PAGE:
I remember hearing someone say this. Let’s say you have a bath tub with a one-inch hole near the bottom. Now, let’s say you have the same bath tub but it’s proportions have increased to the point that it’s a square mile in surface area. The water pressure for the one-inch spurt is the same.

True? A botched misstating of something that *is* true? In either case, what determines the “water pressure?” Does the height matter?

This is true. The pressure at any point in the water column (such as at the one-inch hole in your example) does not depend on the area of the free surface, only on the vertical height from the hole to the free surface.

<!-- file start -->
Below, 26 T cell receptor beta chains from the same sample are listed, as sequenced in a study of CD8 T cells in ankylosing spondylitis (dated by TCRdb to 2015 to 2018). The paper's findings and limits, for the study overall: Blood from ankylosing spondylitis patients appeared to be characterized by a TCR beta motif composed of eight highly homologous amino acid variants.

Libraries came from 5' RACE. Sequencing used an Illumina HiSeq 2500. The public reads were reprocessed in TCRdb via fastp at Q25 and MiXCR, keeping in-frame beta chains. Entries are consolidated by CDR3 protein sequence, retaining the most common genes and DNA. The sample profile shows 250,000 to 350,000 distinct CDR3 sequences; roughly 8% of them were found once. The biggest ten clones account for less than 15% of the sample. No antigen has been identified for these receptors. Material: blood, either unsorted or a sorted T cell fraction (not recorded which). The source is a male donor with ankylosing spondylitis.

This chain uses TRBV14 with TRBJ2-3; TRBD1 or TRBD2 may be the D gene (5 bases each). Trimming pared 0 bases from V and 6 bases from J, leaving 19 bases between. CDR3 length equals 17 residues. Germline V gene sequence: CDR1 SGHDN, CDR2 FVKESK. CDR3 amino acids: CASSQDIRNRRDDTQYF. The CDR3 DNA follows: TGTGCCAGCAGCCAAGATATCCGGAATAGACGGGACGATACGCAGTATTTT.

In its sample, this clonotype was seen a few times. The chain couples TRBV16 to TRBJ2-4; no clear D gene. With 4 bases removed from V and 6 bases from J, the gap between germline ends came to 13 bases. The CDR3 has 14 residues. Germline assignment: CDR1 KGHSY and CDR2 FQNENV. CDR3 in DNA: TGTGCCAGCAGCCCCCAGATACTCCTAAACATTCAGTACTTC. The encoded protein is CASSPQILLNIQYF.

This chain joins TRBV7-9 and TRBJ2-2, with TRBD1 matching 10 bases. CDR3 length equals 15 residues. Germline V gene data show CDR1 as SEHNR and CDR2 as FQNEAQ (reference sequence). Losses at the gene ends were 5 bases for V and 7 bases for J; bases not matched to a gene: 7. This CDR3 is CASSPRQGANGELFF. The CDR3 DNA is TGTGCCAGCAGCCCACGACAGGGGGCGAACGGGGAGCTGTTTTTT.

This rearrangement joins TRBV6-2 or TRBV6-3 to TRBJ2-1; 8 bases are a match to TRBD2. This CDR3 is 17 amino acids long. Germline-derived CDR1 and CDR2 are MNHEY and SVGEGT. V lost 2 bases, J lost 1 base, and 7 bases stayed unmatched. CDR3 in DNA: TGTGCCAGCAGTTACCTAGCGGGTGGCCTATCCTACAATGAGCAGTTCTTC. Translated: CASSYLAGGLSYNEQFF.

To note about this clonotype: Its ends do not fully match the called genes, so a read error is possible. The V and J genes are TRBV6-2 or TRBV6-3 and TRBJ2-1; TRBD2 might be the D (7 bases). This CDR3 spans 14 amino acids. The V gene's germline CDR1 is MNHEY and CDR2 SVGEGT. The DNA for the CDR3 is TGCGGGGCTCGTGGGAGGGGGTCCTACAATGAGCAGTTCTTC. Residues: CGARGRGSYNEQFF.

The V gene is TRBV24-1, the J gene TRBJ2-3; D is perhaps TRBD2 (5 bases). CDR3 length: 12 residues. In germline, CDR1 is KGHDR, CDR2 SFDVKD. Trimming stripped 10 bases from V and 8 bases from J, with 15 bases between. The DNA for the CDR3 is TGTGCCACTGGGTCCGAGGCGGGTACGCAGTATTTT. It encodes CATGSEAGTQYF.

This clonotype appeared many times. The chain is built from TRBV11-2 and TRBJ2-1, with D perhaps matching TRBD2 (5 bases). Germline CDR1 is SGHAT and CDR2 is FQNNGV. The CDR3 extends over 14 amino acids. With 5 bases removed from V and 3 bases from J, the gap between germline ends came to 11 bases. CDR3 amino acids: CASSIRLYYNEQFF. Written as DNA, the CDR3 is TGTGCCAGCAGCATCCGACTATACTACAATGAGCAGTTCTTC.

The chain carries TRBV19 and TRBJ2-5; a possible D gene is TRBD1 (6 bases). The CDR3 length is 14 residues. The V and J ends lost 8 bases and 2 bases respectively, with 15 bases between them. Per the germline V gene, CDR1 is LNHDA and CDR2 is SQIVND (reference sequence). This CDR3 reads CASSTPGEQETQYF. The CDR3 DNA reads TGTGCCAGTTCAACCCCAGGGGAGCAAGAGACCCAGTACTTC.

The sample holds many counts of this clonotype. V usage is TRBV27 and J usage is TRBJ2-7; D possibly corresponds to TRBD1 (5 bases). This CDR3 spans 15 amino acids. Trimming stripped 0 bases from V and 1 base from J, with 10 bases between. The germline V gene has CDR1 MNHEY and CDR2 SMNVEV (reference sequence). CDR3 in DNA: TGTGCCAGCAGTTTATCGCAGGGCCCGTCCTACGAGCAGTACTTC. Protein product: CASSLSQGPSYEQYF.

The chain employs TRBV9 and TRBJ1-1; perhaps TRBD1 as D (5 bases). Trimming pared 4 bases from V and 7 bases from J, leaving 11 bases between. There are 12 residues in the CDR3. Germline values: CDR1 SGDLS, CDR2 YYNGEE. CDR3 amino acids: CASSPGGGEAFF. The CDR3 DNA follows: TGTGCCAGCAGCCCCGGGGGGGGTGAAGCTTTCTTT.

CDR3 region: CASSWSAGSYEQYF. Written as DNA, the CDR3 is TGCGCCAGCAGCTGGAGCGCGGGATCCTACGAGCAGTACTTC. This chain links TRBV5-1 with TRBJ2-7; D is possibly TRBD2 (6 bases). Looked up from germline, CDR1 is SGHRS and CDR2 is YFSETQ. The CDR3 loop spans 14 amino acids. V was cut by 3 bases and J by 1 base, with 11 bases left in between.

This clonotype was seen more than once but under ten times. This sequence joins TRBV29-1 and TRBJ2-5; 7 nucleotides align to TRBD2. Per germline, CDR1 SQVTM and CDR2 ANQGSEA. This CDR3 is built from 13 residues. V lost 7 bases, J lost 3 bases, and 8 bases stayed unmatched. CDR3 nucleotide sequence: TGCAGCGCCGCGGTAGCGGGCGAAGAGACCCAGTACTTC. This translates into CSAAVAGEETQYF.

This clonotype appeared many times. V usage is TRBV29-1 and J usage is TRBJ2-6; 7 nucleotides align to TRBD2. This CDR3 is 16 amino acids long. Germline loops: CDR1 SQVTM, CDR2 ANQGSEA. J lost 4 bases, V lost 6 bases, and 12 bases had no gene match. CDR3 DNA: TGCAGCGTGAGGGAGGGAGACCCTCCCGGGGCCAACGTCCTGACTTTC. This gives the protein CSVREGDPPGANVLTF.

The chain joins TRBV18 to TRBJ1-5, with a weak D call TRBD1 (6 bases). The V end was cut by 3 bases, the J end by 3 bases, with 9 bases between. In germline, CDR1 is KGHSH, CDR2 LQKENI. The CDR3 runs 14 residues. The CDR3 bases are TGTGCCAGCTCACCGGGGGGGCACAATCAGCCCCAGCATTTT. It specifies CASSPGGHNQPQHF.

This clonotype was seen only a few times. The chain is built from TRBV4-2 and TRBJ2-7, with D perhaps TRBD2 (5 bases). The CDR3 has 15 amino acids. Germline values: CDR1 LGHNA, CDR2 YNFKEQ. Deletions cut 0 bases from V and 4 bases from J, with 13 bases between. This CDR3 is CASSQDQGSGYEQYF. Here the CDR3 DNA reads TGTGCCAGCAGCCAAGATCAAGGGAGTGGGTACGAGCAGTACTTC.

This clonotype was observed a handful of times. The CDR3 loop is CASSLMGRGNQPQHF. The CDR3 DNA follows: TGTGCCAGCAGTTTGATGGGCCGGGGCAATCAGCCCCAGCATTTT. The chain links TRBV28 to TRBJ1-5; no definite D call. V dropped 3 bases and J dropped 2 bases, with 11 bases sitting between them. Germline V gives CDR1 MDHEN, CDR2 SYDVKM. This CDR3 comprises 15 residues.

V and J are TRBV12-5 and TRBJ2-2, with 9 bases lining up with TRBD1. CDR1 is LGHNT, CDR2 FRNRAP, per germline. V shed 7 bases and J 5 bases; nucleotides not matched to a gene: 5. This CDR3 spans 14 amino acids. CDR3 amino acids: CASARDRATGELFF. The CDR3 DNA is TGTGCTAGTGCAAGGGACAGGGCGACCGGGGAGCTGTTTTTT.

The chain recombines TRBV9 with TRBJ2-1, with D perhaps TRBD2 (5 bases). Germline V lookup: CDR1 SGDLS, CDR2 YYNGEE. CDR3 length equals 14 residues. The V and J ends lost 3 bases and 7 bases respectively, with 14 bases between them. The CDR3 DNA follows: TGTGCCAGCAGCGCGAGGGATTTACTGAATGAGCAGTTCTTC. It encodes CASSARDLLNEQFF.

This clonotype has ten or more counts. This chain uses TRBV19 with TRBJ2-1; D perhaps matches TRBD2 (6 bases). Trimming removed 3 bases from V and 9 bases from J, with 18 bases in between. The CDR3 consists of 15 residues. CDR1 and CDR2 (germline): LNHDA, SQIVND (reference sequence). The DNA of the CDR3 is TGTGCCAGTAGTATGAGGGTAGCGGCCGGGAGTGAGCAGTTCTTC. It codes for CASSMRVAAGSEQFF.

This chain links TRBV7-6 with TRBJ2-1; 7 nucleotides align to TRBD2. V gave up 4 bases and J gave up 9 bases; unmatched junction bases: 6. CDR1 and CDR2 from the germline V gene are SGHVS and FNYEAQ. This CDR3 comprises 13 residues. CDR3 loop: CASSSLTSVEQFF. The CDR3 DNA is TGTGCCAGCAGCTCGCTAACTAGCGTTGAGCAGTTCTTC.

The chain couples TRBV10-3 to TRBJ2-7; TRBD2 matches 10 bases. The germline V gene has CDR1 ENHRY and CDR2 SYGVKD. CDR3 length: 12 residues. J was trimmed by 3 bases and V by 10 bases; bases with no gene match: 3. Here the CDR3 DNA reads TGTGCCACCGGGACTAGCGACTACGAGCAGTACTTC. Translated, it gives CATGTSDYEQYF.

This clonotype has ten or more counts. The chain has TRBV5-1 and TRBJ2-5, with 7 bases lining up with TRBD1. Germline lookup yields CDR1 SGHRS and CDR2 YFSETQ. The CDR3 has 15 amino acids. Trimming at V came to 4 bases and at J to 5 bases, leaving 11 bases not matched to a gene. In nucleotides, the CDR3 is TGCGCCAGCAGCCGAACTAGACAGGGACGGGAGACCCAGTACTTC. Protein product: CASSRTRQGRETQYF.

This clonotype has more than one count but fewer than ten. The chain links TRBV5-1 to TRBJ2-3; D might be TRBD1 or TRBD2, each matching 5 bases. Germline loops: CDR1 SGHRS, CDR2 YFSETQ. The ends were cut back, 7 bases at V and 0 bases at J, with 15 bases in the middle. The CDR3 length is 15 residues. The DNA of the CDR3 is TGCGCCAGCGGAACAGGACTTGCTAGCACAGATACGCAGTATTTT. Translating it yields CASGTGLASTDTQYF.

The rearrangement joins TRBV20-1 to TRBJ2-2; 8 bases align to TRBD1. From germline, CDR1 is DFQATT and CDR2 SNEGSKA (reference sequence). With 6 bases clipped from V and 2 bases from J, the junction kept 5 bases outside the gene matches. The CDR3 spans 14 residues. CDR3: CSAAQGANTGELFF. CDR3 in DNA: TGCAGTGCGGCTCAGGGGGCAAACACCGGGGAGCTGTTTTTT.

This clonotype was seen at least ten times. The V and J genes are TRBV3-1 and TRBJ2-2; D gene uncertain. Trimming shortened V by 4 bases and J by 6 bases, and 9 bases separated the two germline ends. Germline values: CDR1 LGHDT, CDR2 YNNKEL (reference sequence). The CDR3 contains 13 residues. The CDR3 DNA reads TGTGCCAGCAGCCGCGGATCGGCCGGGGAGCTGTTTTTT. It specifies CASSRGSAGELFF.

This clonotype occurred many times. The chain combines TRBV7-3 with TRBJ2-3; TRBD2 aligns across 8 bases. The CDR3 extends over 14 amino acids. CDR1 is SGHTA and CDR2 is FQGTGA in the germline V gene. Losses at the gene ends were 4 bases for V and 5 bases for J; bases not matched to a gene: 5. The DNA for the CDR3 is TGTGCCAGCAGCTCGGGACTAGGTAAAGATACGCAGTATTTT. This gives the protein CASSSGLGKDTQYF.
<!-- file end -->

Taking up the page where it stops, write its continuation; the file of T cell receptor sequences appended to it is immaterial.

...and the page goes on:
The expression for pressure is rho x g x h (pascals)

where

rho is the density of the water (typically around 1000 kg / m[sup]3[/sup], slightly dependent on water temperature)

g is the acceleration due to gravity (typically 9.8 m/s[sup]2[/sup], slightly variable over the earth’s surface)

and

h is the height of the water column in metres.

In most applications you can take rho and g as constant, and say the pressure depends only on the height of water.

Conversely, you can express pressure as inches or millimetres of water.